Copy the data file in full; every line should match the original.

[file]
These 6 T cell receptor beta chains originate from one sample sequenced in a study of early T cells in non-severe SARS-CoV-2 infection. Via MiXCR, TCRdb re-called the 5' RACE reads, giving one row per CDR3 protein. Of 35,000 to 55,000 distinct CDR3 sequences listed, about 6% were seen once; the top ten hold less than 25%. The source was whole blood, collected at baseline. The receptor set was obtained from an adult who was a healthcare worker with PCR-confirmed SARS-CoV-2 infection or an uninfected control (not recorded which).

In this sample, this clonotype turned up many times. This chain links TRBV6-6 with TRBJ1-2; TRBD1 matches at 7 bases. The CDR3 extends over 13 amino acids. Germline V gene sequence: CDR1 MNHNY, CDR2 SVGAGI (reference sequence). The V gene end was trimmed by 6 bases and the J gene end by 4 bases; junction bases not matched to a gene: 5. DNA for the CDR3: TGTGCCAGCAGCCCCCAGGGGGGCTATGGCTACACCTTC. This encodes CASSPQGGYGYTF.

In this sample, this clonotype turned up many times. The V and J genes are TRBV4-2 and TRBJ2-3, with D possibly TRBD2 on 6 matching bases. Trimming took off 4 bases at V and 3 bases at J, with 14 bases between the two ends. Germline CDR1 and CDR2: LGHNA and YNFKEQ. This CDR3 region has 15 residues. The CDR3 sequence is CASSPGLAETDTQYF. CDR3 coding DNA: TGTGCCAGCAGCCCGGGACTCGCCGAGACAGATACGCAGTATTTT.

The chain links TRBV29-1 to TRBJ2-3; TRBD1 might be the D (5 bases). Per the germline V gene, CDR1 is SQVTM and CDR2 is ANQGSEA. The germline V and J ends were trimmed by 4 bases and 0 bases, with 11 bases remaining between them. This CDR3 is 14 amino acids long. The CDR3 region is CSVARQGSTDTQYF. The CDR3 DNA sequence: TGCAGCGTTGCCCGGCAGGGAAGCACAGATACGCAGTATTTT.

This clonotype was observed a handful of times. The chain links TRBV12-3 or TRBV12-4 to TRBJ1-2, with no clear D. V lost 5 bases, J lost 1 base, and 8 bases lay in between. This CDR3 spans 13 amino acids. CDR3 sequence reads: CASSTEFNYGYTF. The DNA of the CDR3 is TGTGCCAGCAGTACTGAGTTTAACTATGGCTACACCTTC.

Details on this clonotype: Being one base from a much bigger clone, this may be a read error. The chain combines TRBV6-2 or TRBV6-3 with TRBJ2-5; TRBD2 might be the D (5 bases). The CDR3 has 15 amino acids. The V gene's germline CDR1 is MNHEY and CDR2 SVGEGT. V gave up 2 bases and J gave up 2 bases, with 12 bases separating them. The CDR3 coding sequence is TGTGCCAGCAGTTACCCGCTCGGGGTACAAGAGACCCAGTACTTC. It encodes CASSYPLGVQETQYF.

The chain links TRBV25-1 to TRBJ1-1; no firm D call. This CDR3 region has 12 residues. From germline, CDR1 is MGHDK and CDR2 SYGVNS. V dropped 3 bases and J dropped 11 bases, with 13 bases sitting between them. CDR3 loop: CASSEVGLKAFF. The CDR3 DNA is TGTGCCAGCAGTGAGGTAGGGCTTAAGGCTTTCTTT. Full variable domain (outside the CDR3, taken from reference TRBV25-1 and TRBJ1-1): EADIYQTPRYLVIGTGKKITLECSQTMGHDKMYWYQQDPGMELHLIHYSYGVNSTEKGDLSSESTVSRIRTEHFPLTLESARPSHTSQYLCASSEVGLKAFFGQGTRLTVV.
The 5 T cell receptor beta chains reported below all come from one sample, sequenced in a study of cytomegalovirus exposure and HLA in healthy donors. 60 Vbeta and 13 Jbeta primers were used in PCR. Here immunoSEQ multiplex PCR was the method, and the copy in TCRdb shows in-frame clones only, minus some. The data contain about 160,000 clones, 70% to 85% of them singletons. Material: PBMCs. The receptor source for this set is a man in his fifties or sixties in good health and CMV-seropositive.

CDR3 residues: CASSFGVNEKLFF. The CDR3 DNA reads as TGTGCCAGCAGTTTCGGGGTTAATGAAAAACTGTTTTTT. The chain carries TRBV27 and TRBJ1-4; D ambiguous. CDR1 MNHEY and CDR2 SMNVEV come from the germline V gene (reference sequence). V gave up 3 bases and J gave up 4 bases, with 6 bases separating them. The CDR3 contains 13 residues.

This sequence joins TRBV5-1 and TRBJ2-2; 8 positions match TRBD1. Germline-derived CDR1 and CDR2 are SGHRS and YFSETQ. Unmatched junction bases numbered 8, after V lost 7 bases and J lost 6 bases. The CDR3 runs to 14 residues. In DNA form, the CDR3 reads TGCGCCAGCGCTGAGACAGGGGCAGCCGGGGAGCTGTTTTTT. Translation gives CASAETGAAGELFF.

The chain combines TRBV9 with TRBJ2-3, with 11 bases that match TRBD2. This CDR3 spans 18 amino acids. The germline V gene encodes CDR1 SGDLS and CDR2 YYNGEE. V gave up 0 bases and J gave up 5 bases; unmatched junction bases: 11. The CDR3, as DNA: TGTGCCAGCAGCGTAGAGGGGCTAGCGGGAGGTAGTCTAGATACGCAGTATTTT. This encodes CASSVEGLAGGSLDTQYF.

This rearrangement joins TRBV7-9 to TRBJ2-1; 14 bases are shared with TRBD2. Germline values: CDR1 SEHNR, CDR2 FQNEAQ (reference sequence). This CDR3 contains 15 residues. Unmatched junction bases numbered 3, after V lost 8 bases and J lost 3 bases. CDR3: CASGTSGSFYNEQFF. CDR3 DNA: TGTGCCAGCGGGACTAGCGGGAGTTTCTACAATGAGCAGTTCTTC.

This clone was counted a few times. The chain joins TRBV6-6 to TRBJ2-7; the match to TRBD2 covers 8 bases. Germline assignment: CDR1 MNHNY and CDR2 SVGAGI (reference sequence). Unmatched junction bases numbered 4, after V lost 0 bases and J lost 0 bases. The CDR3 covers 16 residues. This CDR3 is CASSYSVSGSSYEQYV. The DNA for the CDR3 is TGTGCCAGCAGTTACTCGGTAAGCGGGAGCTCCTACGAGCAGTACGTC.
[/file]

These 6 T cell receptor beta chains originate from one sample sequenced in a study of early T cells in non-severe SARS-CoV-2 infection. Via MiXCR, TCRdb re-called the 5' RACE reads, giving one row per CDR3 protein. Of 35,000 to 55,000 distinct CDR3 sequences listed, about 6% were seen once; the top ten hold less than 25%. The source was whole blood, collected at baseline. The receptor set was obtained from an adult who was a healthcare worker with PCR-confirmed SARS-CoV-2 infection or an uninfected control (not recorded which).

In this sample, this clonotype turned up many times. This chain links TRBV6-6 with TRBJ1-2; TRBD1 matches at 7 bases. The CDR3 extends over 13 amino acids. Germline V gene sequence: CDR1 MNHNY, CDR2 SVGAGI (reference sequence). The V gene end was trimmed by 6 bases and the J gene end by 4 bases; junction bases not matched to a gene: 5. DNA for the CDR3: TGTGCCAGCAGCCCCCAGGGGGGCTATGGCTACACCTTC. This encodes CASSPQGGYGYTF.

In this sample, this clonotype turned up many times. The V and J genes are TRBV4-2 and TRBJ2-3, with D possibly TRBD2 on 6 matching bases. Trimming took off 4 bases at V and 3 bases at J, with 14 bases between the two ends. Germline CDR1 and CDR2: LGHNA and YNFKEQ. This CDR3 region has 15 residues. The CDR3 sequence is CASSPGLAETDTQYF. CDR3 coding DNA: TGTGCCAGCAGCCCGGGACTCGCCGAGACAGATACGCAGTATTTT.

The chain links TRBV29-1 to TRBJ2-3; TRBD1 might be the D (5 bases). Per the germline V gene, CDR1 is SQVTM and CDR2 is ANQGSEA. The germline V and J ends were trimmed by 4 bases and 0 bases, with 11 bases remaining between them. This CDR3 is 14 amino acids long. The CDR3 region is CSVARQGSTDTQYF. The CDR3 DNA sequence: TGCAGCGTTGCCCGGCAGGGAAGCACAGATACGCAGTATTTT.

This clonotype was observed a handful of times. The chain links TRBV12-3 or TRBV12-4 to TRBJ1-2, with no clear D. V lost 5 bases, J lost 1 base, and 8 bases lay in between. This CDR3 spans 13 amino acids. CDR3 sequence reads: CASSTEFNYGYTF. The DNA of the CDR3 is TGTGCCAGCAGTACTGAGTTTAACTATGGCTACACCTTC.

Details on this clonotype: Being one base from a much bigger clone, this may be a read error. The chain combines TRBV6-2 or TRBV6-3 with TRBJ2-5; TRBD2 might be the D (5 bases). The CDR3 has 15 amino acids. The V gene's germline CDR1 is MNHEY and CDR2 SVGEGT. V gave up 2 bases and J gave up 2 bases, with 12 bases separating them. The CDR3 coding sequence is TGTGCCAGCAGTTACCCGCTCGGGGTACAAGAGACCCAGTACTTC. It encodes CASSYPLGVQETQYF.

The chain links TRBV25-1 to TRBJ1-1; no firm D call. This CDR3 region has 12 residues. From germline, CDR1 is MGHDK and CDR2 SYGVNS. V dropped 3 bases and J dropped 11 bases, with 13 bases sitting between them. CDR3 loop: CASSEVGLKAFF. The CDR3 DNA is TGTGCCAGCAGTGAGGTAGGGCTTAAGGCTTTCTTT. Full variable domain (outside the CDR3, taken from reference TRBV25-1 and TRBJ1-1): EADIYQTPRYLVIGTGKKITLECSQTMGHDKMYWYQQDPGMELHLIHYSYGVNSTEKGDLSSESTVSRIRTEHFPLTLESARPSHTSQYLCASSEVGLKAFFGQGTRLTVV.
The 5 T cell receptor beta chains reported below all come from one sample, sequenced in a study of cytomegalovirus exposure and HLA in healthy donors. 60 Vbeta and 13 Jbeta primers were used in PCR. Here immunoSEQ multiplex PCR was the method, and the copy in TCRdb shows in-frame clones only, minus some. The data contain about 160,000 clones, 70% to 85% of them singletons. Material: PBMCs. The receptor source for this set is a man in his fifties or sixties in good health and CMV-seropositive.

CDR3 residues: CASSFGVNEKLFF. The CDR3 DNA reads as TGTGCCAGCAGTTTCGGGGTTAATGAAAAACTGTTTTTT. The chain carries TRBV27 and TRBJ1-4; D ambiguous. CDR1 MNHEY and CDR2 SMNVEV come from the germline V gene (reference sequence). V gave up 3 bases and J gave up 4 bases, with 6 bases separating them. The CDR3 contains 13 residues.

This sequence joins TRBV5-1 and TRBJ2-2; 8 positions match TRBD1. Germline-derived CDR1 and CDR2 are SGHRS and YFSETQ. Unmatched junction bases numbered 8, after V lost 7 bases and J lost 6 bases. The CDR3 runs to 14 residues. In DNA form, the CDR3 reads TGCGCCAGCGCTGAGACAGGGGCAGCCGGGGAGCTGTTTTTT. Translation gives CASAETGAAGELFF.

The chain combines TRBV9 with TRBJ2-3, with 11 bases that match TRBD2. This CDR3 spans 18 amino acids. The germline V gene encodes CDR1 SGDLS and CDR2 YYNGEE. V gave up 0 bases and J gave up 5 bases; unmatched junction bases: 11. The CDR3, as DNA: TGTGCCAGCAGCGTAGAGGGGCTAGCGGGAGGTAGTCTAGATACGCAGTATTTT. This encodes CASSVEGLAGGSLDTQYF.

This rearrangement joins TRBV7-9 to TRBJ2-1; 14 bases are shared with TRBD2. Germline values: CDR1 SEHNR, CDR2 FQNEAQ (reference sequence). This CDR3 contains 15 residues. Unmatched junction bases numbered 3, after V lost 8 bases and J lost 3 bases. CDR3: CASGTSGSFYNEQFF. CDR3 DNA: TGTGCCAGCGGGACTAGCGGGAGTTTCTACAATGAGCAGTTCTTC.

This clone was counted a few times. The chain joins TRBV6-6 to TRBJ2-7; the match to TRBD2 covers 8 bases. Germline assignment: CDR1 MNHNY and CDR2 SVGAGI (reference sequence). Unmatched junction bases numbered 4, after V lost 0 bases and J lost 0 bases. The CDR3 covers 16 residues. This CDR3 is CASSYSVSGSSYEQYV. The DNA for the CDR3 is TGTGCCAGCAGTTACTCGGTAAGCGGGAGCTCCTACGAGCAGTACGTC.